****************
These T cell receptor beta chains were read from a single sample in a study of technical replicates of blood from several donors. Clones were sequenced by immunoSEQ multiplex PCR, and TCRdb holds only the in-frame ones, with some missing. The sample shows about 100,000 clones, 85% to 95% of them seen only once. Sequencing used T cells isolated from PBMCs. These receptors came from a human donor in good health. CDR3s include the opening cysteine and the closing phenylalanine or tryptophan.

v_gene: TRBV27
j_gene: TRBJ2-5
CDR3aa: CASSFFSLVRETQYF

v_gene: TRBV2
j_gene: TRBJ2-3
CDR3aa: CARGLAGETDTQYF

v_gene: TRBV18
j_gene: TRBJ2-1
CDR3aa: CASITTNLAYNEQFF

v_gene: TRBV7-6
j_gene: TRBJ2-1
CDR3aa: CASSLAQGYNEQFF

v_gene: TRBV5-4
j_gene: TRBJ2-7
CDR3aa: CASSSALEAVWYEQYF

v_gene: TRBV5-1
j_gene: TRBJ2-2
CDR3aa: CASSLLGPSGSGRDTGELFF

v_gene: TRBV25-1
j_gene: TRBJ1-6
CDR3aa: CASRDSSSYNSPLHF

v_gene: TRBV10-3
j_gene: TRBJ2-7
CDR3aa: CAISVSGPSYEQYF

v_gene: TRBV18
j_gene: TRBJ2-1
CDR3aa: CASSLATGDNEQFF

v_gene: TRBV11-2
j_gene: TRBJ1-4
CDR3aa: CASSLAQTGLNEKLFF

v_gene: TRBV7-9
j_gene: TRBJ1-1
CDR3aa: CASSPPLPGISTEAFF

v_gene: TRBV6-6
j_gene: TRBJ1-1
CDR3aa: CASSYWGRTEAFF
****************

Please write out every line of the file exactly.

These T cell receptor beta chains were read from a single sample in a study of technical replicates of blood from several donors. Clones were sequenced by immunoSEQ multiplex PCR, and TCRdb holds only the in-frame ones, with some missing. The sample shows about 100,000 clones, 85% to 95% of them seen only once. Sequencing used T cells isolated from PBMCs. These receptors came from a human donor in good health. CDR3s include the opening cysteine and the closing phenylalanine or tryptophan.

v_gene: TRBV27
j_gene: TRBJ2-5
CDR3aa: CASSFFSLVRETQYF

v_gene: TRBV2
j_gene: TRBJ2-3
CDR3aa: CARGLAGETDTQYF

v_gene: TRBV18
j_gene: TRBJ2-1
CDR3aa: CASITTNLAYNEQFF

v_gene: TRBV7-6
j_gene: TRBJ2-1
CDR3aa: CASSLAQGYNEQFF

v_gene: TRBV5-4
j_gene: TRBJ2-7
CDR3aa: CASSSALEAVWYEQYF

v_gene: TRBV5-1
j_gene: TRBJ2-2
CDR3aa: CASSLLGPSGSGRDTGELFF

v_gene: TRBV25-1
j_gene: TRBJ1-6
CDR3aa: CASRDSSSYNSPLHF

v_gene: TRBV10-3
j_gene: TRBJ2-7
CDR3aa: CAISVSGPSYEQYF

v_gene: TRBV18
j_gene: TRBJ2-1
CDR3aa: CASSLATGDNEQFF

v_gene: TRBV11-2
j_gene: TRBJ1-4
CDR3aa: CASSLAQTGLNEKLFF

v_gene: TRBV7-9
j_gene: TRBJ1-1
CDR3aa: CASSPPLPGISTEAFF

v_gene: TRBV6-6
j_gene: TRBJ1-1
CDR3aa: CASSYWGRTEAFF